• If recurrent ankle sprains are treated early and appropriate
rehabilitation is initiated, the prognosis is excellent with
conservative treatment
Ankle Sprains: History
• Mechanism of injury: usually of an inversion-type twist of the
foot followed by pain and swelling
• Past history of any ankle injuries, treatment and results
• Level and intensity of their sports and activity
• Medical history
• Determine the presence of any complicating conditions, such as
arthritis, connective tissue disease, diabetes, neuropathy, or
Ankle Sprains: PE
• Look for areas of tenderness and swelling
• Ecchymosis may be present and may be tender
• The degree of swelling or ecchymosis may be proportional to the
likelihood of fracture
No bony point tenderness should be present
Active ROM
Anterior drawer test
Talar tilt test
External rotation test
Neurovascular assessment
Anterior drawer test
Talar Tilt Test
• https://www.youtube.com/watch?v=Ow8Y-HJwGqA
External Rotation Test
• https://www.youtube.com/watch?v=3CwG4VfLyHw
• If pain persists despite rehabilitation, diagnoses to consider
• Intra-articular meniscoid lesions ; also is known as impingement
• Peroneal tendon subluxation
• Talar dome fracture
• Anterior process fracture of the calcaneus
• Complex regional pain syndrome (CRPS), or reflex sympathetic
• Others
• Achilles tendon rupture
• Fracture
Diagnostics: X-rays
• The use of radiographs is guided by the Ottawa Ankle
• An ankle x-ray is required only if the patient has pain
in the malleolar zone and any of the following 3
• Bone tenderness at the posterior edge or tip of the
lateral malleolus (ie, the lower 6 cm of the fibula)
• Bone tenderness at the posterior edge or tip of the
medial malleolus (ie, the lower 6 cm of the tibia)
• Inability to bear weight immediately after the injury
and in the emergency department
Diagnostics: X-rays
Diagnostics: X-rays
• OR
• A foot radiographic series is required only if the patient has
any pain in the midfoot zone and any of the following 3
• Bone tenderness at the base of the fifth metatarsal
• Bone tenderness at the navicular bone
• Inability to bear weight immediately after the injury and in the
emergency department
Other Diagnostics
• Stress Films
• CT
• May be indicated if imaging of soft tissues is warranted or if bone
imaging beyond radiography is indicated
• Useful for evaluating osteochondritis dissecans and stress
• May be a useful evaluation when a syndesmotic or high ankle
sprain is suspected or if osteochondrosis or meniscoid injury is
suspected in patients with a history of recurrent ankle sprains
and chronic pain
• Bone Scan
• Can detect subtle bone abnormalities (e.g., stress fracture,
osteochondral defects)
Ankle Sprains: Acute
• The goals of acute treatment are to control pain, minimize swelling,
and maintain or regain ROM
• Should last for 1-3 days after the injury
• Rest, ice, compression, and elevation (RICE) OR
• Protection, relative rest, ice, compression, elevation, and support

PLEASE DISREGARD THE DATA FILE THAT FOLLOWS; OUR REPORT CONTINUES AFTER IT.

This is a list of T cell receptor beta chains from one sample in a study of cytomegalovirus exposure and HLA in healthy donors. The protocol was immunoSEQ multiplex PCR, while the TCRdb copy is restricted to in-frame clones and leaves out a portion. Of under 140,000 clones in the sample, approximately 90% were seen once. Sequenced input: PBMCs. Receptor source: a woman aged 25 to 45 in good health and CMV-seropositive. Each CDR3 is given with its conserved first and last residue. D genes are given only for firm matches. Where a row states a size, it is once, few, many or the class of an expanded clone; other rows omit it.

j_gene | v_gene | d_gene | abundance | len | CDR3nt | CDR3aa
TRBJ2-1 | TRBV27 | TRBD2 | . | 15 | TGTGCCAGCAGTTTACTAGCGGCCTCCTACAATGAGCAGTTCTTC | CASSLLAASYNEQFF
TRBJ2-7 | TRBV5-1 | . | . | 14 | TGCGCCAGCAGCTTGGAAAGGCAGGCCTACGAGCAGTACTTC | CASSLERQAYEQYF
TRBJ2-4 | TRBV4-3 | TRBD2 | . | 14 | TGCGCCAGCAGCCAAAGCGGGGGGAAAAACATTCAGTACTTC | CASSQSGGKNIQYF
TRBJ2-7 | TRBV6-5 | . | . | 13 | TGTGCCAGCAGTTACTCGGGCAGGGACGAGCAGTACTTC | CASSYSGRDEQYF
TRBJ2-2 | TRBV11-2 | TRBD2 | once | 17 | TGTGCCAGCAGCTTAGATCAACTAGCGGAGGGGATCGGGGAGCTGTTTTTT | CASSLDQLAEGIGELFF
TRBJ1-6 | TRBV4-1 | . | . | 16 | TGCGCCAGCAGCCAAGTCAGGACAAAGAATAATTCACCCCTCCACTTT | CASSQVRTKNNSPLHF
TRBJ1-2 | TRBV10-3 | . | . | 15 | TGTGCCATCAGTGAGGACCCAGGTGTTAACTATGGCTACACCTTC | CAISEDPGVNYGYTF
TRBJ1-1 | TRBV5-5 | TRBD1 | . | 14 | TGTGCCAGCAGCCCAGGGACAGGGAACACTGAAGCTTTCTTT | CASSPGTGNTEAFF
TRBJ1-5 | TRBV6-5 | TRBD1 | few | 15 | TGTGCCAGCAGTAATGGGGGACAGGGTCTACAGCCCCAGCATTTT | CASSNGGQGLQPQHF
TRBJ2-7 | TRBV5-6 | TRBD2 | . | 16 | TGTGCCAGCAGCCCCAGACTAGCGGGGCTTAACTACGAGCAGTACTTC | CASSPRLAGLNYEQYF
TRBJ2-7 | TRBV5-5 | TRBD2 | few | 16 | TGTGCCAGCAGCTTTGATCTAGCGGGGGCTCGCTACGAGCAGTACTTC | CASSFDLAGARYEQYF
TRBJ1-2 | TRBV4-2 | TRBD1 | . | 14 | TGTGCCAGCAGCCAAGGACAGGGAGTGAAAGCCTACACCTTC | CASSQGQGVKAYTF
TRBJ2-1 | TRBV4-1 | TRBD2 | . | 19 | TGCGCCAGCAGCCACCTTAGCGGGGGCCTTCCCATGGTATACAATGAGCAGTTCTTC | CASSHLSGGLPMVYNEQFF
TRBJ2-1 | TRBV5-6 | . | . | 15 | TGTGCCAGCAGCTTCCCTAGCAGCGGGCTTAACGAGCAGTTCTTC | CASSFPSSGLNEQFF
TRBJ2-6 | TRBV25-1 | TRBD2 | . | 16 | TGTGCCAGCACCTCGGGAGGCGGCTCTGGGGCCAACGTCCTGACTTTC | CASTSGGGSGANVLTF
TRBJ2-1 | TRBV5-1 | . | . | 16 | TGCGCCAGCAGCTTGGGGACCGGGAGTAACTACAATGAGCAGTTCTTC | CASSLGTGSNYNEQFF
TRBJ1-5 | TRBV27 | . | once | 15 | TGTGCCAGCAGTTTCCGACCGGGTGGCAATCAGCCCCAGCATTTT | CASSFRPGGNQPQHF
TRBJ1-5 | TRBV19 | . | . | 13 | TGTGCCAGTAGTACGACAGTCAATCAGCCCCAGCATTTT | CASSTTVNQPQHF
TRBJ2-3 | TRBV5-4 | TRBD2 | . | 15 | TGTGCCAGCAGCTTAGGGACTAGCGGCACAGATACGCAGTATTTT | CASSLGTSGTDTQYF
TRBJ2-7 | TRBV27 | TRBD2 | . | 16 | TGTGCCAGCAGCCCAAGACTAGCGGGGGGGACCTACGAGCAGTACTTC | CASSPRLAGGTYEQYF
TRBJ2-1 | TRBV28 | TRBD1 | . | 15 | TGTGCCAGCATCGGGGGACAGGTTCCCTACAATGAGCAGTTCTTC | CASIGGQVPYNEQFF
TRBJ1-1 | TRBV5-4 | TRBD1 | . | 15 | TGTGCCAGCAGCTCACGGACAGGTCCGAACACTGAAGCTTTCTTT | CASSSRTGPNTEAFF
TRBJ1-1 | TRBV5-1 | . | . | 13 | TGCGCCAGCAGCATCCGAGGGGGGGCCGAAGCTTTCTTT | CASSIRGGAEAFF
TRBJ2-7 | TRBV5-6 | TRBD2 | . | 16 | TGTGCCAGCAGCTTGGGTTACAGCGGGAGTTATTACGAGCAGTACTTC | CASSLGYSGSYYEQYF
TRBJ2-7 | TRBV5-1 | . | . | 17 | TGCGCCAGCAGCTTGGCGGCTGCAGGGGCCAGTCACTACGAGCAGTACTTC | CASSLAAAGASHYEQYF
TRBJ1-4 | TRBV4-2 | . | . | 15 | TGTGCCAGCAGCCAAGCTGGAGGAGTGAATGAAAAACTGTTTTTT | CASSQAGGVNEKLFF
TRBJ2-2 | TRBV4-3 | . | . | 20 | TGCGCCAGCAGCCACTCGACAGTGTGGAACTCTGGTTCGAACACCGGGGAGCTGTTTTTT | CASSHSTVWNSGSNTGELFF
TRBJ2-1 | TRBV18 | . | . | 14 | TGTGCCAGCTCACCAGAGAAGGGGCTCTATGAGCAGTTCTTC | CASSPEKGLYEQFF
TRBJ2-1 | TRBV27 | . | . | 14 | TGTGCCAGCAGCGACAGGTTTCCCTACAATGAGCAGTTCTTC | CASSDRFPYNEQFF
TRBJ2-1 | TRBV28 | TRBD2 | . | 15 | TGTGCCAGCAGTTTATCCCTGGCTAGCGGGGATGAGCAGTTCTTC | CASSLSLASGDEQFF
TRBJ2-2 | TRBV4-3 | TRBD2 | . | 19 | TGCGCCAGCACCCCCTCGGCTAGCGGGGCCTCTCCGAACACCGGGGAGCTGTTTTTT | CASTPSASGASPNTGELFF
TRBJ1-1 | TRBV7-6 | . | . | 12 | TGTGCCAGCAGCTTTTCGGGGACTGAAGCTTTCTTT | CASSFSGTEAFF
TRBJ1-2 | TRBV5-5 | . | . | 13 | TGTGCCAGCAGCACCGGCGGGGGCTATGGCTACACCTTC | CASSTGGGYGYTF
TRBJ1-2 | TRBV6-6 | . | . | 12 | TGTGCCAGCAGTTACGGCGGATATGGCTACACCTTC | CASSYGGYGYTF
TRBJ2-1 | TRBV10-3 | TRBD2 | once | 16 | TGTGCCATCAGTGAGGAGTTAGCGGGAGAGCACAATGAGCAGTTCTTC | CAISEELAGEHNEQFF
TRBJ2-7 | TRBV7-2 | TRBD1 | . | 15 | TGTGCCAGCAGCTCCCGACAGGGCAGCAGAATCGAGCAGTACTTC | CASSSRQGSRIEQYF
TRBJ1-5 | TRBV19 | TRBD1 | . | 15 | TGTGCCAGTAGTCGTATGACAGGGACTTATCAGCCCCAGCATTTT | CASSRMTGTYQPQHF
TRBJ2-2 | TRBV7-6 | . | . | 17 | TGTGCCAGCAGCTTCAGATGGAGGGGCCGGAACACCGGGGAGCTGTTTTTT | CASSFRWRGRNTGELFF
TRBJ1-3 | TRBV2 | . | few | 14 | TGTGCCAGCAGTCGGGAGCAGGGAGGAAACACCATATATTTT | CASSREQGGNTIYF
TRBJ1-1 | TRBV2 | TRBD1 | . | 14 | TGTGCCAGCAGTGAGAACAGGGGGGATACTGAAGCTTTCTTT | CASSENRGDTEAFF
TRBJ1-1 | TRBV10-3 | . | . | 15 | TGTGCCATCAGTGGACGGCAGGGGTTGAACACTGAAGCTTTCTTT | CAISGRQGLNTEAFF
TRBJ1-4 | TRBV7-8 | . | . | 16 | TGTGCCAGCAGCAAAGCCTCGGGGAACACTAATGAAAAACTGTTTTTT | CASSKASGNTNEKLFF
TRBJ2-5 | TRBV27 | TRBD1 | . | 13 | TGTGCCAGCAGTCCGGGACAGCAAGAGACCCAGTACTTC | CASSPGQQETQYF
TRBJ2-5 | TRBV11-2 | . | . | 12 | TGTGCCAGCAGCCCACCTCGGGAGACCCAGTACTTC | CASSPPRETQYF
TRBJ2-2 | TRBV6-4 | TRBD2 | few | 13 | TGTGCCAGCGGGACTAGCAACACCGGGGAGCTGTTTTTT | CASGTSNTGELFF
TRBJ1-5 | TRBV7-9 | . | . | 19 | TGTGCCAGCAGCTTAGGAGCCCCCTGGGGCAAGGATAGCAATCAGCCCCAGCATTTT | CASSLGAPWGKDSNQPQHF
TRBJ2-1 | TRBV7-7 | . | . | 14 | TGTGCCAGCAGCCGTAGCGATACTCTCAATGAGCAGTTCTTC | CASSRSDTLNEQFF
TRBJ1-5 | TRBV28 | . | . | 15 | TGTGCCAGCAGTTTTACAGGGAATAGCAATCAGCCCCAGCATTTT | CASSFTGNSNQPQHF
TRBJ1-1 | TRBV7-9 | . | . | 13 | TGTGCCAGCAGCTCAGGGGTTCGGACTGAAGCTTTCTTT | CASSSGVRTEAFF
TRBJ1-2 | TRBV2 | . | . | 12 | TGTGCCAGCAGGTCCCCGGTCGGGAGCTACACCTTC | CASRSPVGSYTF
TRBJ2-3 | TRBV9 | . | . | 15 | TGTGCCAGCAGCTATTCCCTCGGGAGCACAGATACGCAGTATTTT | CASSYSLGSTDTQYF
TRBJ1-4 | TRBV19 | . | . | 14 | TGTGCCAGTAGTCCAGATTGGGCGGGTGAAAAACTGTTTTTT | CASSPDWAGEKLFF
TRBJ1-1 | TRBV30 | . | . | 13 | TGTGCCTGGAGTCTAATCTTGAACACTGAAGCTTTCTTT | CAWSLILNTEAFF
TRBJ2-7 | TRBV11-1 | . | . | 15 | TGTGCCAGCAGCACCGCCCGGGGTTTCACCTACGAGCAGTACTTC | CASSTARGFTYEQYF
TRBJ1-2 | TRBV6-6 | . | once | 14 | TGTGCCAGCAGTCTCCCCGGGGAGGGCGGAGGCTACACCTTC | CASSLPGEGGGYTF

• Depending on the severity, protective devices are used for 4-21 days
• Criteria for discontinuing use of a device include
• Minimal swelling and pain
• ROM should be smooth, particularly with dorsiflexion and plantar flexion
• Relative rest
• Use of posterior splinting and crutches with non–weight-bearing
ambulation I
• For more severe ankle sprains (ie, when foot motion and weight
bearing are extremely painful)
Ankle Sprains: Acute
• Pain Control
• NSAIDs use is controversial
• Some argue that the anti-inflammatory effects of NSAIDs are
helpful in decreasing swelling, which ultimately increases the
speed of recovery.
• Others believe that acutely used NSAIDs can lead to increased
swelling if, owing to platelet inhibition, bleeding occurs.
• Acetaminophen
Ankle Sprains: Chronic
• Recurrent lateral ankle sprains,
• Treatment should begin with a trial of conservative therapy for
approximately 2-3 months
• The treatment goals include the patient regaining full strength in the
affected ankle
Provide protective support as needed
Returning to activity participation
Use of ROM and strength exercises,
Multidirectional balance exercises
• May require referral to orthopedics or podiatry
• PT
Ankle Sprain: Indications for Surgical
• Absolute indications for surgery
• A distal talofibular ligament third-degree
sprain that causes widening of the ankle
• A deltoid sprain with the deltoid ligament
caught intra-articularly and with widening of
the medial ankle mortise
• In selected young patients with high athletic
demands who have both anterior talofibular and
calcaneofibular complete ruptures, surgical
repair may be the treatment of choice.
Return to Activity
• Return-to-play criteria during the recovery phase (3 d to 2 wk
post injury) include the following:
Full, pain-free active and passive ROM
No pain or tenderness
Strength of ankle muscles 70-80% of that on the uninvolved side
Ability to balance on 1 leg for 30 seconds with eyes closed
• Return-to-play criteria during the functional phase (2-6 weeks
postinjury) include the following:
Normal ROM of the ankle joint
No pain or tenderness
Satisfactory clinical examination
Strength of ankle muscles 90% of the uninvolved side
Ability to complete functional examination
• Verhagen RA, de Keizer G, van Dijk CN. Long-term follow-up of
inversion trauma of the ankle. Arch Orthop Trauma Surg.
1995;114(2):92-6. [Medline].